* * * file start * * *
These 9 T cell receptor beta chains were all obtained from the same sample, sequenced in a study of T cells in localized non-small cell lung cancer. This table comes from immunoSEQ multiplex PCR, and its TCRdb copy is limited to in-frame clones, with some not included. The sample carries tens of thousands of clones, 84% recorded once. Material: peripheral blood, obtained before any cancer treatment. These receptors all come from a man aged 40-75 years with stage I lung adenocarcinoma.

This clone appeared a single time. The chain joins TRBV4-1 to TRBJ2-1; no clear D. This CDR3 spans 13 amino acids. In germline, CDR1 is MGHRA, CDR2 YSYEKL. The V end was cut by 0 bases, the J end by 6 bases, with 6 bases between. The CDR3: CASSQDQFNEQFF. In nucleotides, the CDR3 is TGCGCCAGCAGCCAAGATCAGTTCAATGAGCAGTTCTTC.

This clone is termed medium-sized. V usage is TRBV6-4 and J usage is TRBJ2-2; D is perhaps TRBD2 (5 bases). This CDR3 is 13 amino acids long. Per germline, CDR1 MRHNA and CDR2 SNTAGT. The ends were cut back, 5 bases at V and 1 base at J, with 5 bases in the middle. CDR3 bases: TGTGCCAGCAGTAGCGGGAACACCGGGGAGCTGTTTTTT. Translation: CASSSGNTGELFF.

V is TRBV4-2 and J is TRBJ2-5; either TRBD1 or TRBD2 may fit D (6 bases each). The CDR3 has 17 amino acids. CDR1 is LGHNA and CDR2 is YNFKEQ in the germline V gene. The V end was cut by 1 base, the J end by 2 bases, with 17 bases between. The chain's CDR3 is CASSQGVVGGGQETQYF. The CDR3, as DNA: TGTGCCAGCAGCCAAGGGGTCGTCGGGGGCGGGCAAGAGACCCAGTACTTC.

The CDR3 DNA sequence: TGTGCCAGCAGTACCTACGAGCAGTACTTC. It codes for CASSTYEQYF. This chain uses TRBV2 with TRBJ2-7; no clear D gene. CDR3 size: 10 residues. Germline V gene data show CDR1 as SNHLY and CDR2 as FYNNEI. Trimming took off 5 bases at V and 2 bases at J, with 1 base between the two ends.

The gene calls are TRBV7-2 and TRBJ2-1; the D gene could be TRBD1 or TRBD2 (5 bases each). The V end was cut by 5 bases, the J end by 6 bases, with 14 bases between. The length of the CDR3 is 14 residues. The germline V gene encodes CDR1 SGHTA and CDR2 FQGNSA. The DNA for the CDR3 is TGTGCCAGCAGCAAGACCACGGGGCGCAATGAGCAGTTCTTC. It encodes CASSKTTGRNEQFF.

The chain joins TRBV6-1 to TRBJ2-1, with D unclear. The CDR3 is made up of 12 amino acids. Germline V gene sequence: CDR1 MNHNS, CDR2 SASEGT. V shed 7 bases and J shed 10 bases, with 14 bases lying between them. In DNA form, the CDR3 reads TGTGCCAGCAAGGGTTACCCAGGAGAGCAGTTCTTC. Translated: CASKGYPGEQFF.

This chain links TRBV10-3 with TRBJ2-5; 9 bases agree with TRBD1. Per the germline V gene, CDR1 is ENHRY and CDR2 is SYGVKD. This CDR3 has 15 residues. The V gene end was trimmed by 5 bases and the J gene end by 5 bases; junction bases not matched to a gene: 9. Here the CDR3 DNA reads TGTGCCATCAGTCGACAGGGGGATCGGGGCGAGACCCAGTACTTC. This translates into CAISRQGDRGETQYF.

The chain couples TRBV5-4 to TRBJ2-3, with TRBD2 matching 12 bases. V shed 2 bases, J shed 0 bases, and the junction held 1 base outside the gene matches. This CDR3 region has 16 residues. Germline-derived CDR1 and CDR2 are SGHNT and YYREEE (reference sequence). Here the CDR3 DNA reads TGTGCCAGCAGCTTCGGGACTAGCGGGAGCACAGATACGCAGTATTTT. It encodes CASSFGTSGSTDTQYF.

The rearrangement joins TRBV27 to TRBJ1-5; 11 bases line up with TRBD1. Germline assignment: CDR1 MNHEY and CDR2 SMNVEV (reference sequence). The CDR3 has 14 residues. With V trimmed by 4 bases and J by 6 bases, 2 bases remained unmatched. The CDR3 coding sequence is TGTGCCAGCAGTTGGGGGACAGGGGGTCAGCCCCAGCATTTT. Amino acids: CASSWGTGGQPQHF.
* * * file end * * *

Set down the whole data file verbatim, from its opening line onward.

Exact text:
These 9 T cell receptor beta chains were all obtained from the same sample, sequenced in a study of T cells in localized non-small cell lung cancer. This table comes from immunoSEQ multiplex PCR, and its TCRdb copy is limited to in-frame clones, with some not included. The sample carries tens of thousands of clones, 84% recorded once. Material: peripheral blood, obtained before any cancer treatment. These receptors all come from a man aged 40-75 years with stage I lung adenocarcinoma.

This clone appeared a single time. The chain joins TRBV4-1 to TRBJ2-1; no clear D. This CDR3 spans 13 amino acids. In germline, CDR1 is MGHRA, CDR2 YSYEKL. The V end was cut by 0 bases, the J end by 6 bases, with 6 bases between. The CDR3: CASSQDQFNEQFF. In nucleotides, the CDR3 is TGCGCCAGCAGCCAAGATCAGTTCAATGAGCAGTTCTTC.

This clone is termed medium-sized. V usage is TRBV6-4 and J usage is TRBJ2-2; D is perhaps TRBD2 (5 bases). This CDR3 is 13 amino acids long. Per germline, CDR1 MRHNA and CDR2 SNTAGT. The ends were cut back, 5 bases at V and 1 base at J, with 5 bases in the middle. CDR3 bases: TGTGCCAGCAGTAGCGGGAACACCGGGGAGCTGTTTTTT. Translation: CASSSGNTGELFF.

V is TRBV4-2 and J is TRBJ2-5; either TRBD1 or TRBD2 may fit D (6 bases each). The CDR3 has 17 amino acids. CDR1 is LGHNA and CDR2 is YNFKEQ in the germline V gene. The V end was cut by 1 base, the J end by 2 bases, with 17 bases between. The chain's CDR3 is CASSQGVVGGGQETQYF. The CDR3, as DNA: TGTGCCAGCAGCCAAGGGGTCGTCGGGGGCGGGCAAGAGACCCAGTACTTC.

The CDR3 DNA sequence: TGTGCCAGCAGTACCTACGAGCAGTACTTC. It codes for CASSTYEQYF. This chain uses TRBV2 with TRBJ2-7; no clear D gene. CDR3 size: 10 residues. Germline V gene data show CDR1 as SNHLY and CDR2 as FYNNEI. Trimming took off 5 bases at V and 2 bases at J, with 1 base between the two ends.

The gene calls are TRBV7-2 and TRBJ2-1; the D gene could be TRBD1 or TRBD2 (5 bases each). The V end was cut by 5 bases, the J end by 6 bases, with 14 bases between. The length of the CDR3 is 14 residues. The germline V gene encodes CDR1 SGHTA and CDR2 FQGNSA. The DNA for the CDR3 is TGTGCCAGCAGCAAGACCACGGGGCGCAATGAGCAGTTCTTC. It encodes CASSKTTGRNEQFF.

The chain joins TRBV6-1 to TRBJ2-1, with D unclear. The CDR3 is made up of 12 amino acids. Germline V gene sequence: CDR1 MNHNS, CDR2 SASEGT. V shed 7 bases and J shed 10 bases, with 14 bases lying between them. In DNA form, the CDR3 reads TGTGCCAGCAAGGGTTACCCAGGAGAGCAGTTCTTC. Translated: CASKGYPGEQFF.

This chain links TRBV10-3 with TRBJ2-5; 9 bases agree with TRBD1. Per the germline V gene, CDR1 is ENHRY and CDR2 is SYGVKD. This CDR3 has 15 residues. The V gene end was trimmed by 5 bases and the J gene end by 5 bases; junction bases not matched to a gene: 9. Here the CDR3 DNA reads TGTGCCATCAGTCGACAGGGGGATCGGGGCGAGACCCAGTACTTC. This translates into CAISRQGDRGETQYF.

The chain couples TRBV5-4 to TRBJ2-3, with TRBD2 matching 12 bases. V shed 2 bases, J shed 0 bases, and the junction held 1 base outside the gene matches. This CDR3 region has 16 residues. Germline-derived CDR1 and CDR2 are SGHNT and YYREEE (reference sequence). Here the CDR3 DNA reads TGTGCCAGCAGCTTCGGGACTAGCGGGAGCACAGATACGCAGTATTTT. It encodes CASSFGTSGSTDTQYF.

The rearrangement joins TRBV27 to TRBJ1-5; 11 bases line up with TRBD1. Germline assignment: CDR1 MNHEY and CDR2 SMNVEV (reference sequence). The CDR3 has 14 residues. With V trimmed by 4 bases and J by 6 bases, 2 bases remained unmatched. The CDR3 coding sequence is TGTGCCAGCAGTTGGGGGACAGGGGGTCAGCCCCAGCATTTT. Amino acids: CASSWGTGGQPQHF.